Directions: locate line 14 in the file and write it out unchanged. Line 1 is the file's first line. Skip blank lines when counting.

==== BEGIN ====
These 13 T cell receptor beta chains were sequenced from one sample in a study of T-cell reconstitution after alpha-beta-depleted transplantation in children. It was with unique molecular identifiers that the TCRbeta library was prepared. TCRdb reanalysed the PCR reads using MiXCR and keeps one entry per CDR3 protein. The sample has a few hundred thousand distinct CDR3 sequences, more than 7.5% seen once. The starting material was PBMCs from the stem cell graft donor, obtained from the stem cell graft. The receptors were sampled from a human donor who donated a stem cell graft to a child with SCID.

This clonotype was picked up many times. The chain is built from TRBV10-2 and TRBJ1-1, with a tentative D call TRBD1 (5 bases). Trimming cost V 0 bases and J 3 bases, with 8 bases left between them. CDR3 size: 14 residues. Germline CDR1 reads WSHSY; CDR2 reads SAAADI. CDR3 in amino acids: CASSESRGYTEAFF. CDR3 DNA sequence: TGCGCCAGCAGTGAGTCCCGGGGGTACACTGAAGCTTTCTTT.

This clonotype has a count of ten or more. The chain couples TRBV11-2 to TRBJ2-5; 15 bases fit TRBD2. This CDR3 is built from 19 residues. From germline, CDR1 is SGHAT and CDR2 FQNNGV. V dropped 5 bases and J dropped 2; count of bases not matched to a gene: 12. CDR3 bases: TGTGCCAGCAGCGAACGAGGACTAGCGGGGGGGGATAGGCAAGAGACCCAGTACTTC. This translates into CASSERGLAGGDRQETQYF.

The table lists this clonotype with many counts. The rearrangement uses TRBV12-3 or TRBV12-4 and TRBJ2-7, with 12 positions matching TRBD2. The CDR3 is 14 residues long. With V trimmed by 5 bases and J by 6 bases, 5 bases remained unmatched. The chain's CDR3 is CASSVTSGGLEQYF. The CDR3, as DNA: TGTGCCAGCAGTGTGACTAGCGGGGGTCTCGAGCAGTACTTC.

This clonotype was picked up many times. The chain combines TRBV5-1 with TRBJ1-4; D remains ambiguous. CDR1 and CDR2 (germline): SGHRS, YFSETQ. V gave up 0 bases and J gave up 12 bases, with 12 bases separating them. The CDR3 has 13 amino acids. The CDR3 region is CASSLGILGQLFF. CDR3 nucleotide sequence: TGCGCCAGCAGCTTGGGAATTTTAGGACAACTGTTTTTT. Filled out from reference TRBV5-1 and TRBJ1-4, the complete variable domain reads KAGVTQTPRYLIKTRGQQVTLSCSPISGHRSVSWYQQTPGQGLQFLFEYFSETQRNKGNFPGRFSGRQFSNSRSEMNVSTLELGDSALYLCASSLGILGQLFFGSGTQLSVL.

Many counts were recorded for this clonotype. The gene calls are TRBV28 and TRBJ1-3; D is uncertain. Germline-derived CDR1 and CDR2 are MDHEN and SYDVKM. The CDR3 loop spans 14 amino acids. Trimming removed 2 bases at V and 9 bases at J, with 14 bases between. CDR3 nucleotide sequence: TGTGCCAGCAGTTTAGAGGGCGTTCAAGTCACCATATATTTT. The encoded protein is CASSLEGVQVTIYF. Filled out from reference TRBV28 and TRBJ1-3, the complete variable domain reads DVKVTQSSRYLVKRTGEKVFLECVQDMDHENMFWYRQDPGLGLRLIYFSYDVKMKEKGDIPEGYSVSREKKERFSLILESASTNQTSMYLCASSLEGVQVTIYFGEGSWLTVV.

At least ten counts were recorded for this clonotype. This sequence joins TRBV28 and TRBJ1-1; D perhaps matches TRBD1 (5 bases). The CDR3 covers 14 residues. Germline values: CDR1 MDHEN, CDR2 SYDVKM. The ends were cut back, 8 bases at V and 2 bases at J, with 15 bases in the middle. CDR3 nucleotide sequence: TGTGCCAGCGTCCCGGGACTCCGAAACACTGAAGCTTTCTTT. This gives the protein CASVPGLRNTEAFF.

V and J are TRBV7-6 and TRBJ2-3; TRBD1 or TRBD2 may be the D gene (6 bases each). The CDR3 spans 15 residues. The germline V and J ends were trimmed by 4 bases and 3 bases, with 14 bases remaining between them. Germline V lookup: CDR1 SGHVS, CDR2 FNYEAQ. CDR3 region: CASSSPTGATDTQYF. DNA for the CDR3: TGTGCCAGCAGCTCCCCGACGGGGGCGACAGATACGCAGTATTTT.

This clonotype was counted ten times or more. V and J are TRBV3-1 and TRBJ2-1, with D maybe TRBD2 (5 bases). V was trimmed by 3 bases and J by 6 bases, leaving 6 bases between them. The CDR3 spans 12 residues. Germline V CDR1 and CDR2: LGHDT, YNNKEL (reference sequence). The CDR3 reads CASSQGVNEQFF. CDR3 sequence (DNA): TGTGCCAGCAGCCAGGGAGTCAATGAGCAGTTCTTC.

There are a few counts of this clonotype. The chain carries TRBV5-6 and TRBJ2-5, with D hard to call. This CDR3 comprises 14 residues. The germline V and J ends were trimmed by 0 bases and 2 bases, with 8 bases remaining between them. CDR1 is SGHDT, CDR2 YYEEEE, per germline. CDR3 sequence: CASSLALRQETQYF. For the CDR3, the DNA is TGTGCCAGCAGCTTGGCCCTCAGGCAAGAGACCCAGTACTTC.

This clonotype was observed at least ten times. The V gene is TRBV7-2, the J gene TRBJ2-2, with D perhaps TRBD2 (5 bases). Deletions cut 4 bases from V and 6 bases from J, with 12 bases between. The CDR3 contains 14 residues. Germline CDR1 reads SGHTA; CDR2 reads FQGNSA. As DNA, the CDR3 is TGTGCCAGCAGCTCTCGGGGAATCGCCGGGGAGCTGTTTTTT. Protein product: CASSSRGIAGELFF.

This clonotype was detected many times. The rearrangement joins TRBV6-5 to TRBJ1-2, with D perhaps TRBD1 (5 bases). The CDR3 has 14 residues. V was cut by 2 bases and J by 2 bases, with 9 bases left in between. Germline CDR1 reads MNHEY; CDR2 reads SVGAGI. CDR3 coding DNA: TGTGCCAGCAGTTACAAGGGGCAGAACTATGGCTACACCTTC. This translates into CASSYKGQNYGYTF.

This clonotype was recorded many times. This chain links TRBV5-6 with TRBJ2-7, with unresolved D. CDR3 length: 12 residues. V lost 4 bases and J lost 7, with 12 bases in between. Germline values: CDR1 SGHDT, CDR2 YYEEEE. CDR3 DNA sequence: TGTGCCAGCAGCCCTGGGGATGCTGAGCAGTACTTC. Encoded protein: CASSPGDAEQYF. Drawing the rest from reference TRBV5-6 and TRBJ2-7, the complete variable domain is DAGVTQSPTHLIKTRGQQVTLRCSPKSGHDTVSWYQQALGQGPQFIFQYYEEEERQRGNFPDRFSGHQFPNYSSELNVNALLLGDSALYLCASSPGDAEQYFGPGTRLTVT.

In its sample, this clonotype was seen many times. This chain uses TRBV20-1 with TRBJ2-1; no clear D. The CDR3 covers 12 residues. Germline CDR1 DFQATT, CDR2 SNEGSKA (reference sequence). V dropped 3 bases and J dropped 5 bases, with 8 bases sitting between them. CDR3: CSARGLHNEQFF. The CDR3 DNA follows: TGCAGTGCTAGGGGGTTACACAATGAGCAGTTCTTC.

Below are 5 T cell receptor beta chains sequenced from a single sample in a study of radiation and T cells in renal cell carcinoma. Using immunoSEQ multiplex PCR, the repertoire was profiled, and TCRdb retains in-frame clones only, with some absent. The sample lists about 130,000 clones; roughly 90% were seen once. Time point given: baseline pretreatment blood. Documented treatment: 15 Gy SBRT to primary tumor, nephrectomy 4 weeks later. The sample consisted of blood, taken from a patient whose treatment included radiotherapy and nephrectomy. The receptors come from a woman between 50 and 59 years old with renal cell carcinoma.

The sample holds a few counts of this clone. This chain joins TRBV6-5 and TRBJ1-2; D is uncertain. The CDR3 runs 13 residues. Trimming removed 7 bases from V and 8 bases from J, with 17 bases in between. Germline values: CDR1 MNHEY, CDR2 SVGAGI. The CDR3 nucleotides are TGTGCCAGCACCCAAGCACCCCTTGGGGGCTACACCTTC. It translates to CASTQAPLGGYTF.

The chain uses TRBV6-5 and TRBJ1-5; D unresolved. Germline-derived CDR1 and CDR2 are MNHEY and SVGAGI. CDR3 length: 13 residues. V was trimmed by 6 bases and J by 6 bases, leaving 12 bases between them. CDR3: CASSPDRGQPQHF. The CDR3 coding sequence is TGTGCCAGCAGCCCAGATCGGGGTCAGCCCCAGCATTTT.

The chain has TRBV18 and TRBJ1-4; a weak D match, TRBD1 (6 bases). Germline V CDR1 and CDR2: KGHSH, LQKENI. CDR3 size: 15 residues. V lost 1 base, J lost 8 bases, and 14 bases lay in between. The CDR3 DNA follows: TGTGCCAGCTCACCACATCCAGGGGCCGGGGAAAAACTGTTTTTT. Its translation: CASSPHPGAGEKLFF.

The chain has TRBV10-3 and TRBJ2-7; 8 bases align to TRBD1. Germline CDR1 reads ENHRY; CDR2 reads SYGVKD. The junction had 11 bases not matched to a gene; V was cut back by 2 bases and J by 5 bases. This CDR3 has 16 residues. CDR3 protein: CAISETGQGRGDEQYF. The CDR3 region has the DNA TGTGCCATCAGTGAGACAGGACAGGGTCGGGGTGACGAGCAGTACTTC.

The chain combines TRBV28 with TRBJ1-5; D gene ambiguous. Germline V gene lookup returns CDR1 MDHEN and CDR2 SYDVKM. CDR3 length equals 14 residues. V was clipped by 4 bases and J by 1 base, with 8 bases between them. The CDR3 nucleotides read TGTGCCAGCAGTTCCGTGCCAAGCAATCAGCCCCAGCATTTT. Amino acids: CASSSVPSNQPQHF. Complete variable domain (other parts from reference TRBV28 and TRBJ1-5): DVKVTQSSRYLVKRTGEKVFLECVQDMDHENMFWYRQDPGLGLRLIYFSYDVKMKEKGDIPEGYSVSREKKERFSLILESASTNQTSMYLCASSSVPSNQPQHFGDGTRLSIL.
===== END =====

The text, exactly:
In its sample, this clonotype was seen many times. This chain uses TRBV20-1 with TRBJ2-1; no clear D. The CDR3 covers 12 residues. Germline CDR1 DFQATT, CDR2 SNEGSKA (reference sequence). V dropped 3 bases and J dropped 5 bases, with 8 bases sitting between them. CDR3: CSARGLHNEQFF. The CDR3 DNA follows: TGCAGTGCTAGGGGGTTACACAATGAGCAGTTCTTC.